So it’s been two years since we moved to Vorarlberg and this got me a bit reminiscent and I found myself reflecting on my time here and how much things (and I) have changed and how writing this blog has been a big part of this. Therefore this post in not about anywhere you should eat at or visit, but instead a more personal post for all those who have moved somewhere different or taken a chance on something new .
I was never really what you would call a “foodie” until I moved to Australia. Prior
to that I was either a student living off pot noodles, or at the beginning of my career and spending my small wage on decent dinners out was not high on my agenda.
However, I met a girl on my flight over to Sydney and we bonded instantly over our shared lifestyle choice of moving to the over side of the world alone (as one does). She enlightened me to a whole world of cuisines that I previously never even knew I was missing. And what better city than Sydney to do this in. Every Saturday night we tried a new place for dinner, followed by drinks at the latest bar. Breakfast on a weekend would never again be a bowl of Rice Krispies or a piece of toast, but a lazy morning spent at one of the whole host of cafes Sydney had to offer. Australia is also to blame for me being a self-proclaimed coffee snob. If you have ever tried coffee in Australia, there is seriously no going back. You will forever turn your nose up to every flat white that is not perfectly made by an eastern suburbs bearded barista.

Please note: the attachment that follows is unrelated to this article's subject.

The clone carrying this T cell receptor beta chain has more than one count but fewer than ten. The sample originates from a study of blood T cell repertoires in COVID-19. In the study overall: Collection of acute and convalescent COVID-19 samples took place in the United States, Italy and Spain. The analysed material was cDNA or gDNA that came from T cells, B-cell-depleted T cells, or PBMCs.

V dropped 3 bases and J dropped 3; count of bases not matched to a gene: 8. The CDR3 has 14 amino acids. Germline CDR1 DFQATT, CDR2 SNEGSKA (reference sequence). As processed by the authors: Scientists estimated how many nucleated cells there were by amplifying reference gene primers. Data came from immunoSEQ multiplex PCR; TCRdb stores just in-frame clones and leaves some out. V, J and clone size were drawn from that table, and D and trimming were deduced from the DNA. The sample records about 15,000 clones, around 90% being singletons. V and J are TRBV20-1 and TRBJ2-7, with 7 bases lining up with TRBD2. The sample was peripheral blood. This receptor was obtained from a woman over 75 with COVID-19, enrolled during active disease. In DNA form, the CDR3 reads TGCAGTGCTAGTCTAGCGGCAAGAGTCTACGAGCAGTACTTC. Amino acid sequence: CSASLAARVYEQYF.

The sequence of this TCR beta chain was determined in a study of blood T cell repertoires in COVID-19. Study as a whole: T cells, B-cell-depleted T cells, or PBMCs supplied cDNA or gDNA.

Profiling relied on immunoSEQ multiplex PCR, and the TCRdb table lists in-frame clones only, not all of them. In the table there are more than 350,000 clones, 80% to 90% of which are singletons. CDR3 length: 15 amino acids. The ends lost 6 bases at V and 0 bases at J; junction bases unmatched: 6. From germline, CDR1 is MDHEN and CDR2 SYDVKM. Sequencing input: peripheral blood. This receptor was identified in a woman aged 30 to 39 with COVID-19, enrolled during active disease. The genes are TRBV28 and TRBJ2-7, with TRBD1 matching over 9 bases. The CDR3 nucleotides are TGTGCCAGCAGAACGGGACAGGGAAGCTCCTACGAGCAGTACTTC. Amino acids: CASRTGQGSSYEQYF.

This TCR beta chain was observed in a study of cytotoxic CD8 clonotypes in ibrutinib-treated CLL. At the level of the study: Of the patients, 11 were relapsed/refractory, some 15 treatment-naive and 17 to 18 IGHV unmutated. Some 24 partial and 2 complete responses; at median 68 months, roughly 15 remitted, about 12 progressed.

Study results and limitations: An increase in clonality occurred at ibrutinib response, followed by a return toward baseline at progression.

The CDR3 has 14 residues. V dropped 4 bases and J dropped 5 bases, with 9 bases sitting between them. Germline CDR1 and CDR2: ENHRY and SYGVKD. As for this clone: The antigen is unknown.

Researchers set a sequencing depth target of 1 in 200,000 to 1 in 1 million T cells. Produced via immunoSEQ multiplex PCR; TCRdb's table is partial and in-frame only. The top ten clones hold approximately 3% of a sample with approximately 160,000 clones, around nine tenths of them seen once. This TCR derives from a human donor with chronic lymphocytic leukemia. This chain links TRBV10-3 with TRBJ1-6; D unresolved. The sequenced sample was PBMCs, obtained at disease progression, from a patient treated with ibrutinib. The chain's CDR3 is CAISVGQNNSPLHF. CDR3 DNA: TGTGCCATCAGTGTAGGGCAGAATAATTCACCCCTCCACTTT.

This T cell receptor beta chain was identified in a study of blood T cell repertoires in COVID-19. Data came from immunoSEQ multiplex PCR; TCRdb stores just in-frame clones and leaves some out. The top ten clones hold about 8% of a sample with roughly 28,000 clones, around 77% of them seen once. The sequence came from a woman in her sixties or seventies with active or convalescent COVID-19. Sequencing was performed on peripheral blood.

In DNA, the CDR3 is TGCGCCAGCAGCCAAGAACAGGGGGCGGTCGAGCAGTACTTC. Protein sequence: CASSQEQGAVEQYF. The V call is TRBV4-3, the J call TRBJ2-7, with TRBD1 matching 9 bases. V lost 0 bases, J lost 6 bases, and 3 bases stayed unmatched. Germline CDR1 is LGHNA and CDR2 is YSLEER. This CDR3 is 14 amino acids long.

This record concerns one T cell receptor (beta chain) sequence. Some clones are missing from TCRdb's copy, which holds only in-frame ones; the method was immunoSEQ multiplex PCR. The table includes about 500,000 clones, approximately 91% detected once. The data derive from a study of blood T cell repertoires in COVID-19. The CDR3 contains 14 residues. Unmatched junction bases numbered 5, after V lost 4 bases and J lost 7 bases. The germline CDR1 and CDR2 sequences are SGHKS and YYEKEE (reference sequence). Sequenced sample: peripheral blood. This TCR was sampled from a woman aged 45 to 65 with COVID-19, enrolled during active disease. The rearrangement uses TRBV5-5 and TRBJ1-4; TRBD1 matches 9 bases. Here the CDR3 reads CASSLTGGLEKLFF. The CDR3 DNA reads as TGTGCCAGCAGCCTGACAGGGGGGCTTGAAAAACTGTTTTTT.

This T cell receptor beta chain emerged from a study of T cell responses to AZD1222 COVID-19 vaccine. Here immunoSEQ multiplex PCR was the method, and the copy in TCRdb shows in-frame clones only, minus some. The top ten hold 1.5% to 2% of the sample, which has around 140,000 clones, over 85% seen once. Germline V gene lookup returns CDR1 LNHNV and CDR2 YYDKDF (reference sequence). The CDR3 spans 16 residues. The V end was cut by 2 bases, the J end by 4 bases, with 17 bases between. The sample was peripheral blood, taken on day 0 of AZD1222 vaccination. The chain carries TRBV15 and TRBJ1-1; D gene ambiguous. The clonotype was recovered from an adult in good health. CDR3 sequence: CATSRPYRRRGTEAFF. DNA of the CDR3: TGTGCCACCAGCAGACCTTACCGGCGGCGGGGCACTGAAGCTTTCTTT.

Therefore I knew that when we moved to Vorarlberg this lifestyle would be one of the things I would struggle the most to adjust to. Yes the language was a huge barrier, but a language can be learnt. Being able to drink Campos coffee and enjoy the best French toast with salted caramel at my local café was, unfortunately, not something I could find, no matter how hard I tried.
Let’s not sugar coat things, moving to a new country is hard. I’d done it before on my own, but this time it was different. I couldn’t just go out and meet lots of people as I couldn’t talk to them. Even leaving the apartment on my own was sometimes a daunting prospect. It was a completely different culture and I could not get a job. All of my skills and experience here counted for nothing. I was in very unchartered waters and after months of writing job applications and weekly rejection emails, it began to wear me down. I needed something to get me motivated. I would regularly ask my boyfriend’s family or anyone I met what cafes and restaurants they would recommend to visit, with underwhelming responses. After endless searches online for blogs and reviews of local places, my boyfriend suggested that maybe I should just start my own blog. I, after all, had a bit of time on my hands and after meeting a surprisingly large amount of expats here, I at least knew I had a few readers who were in the same boat as me and might enjoy finding out more about this seemingly quiet and quaint Austrian state.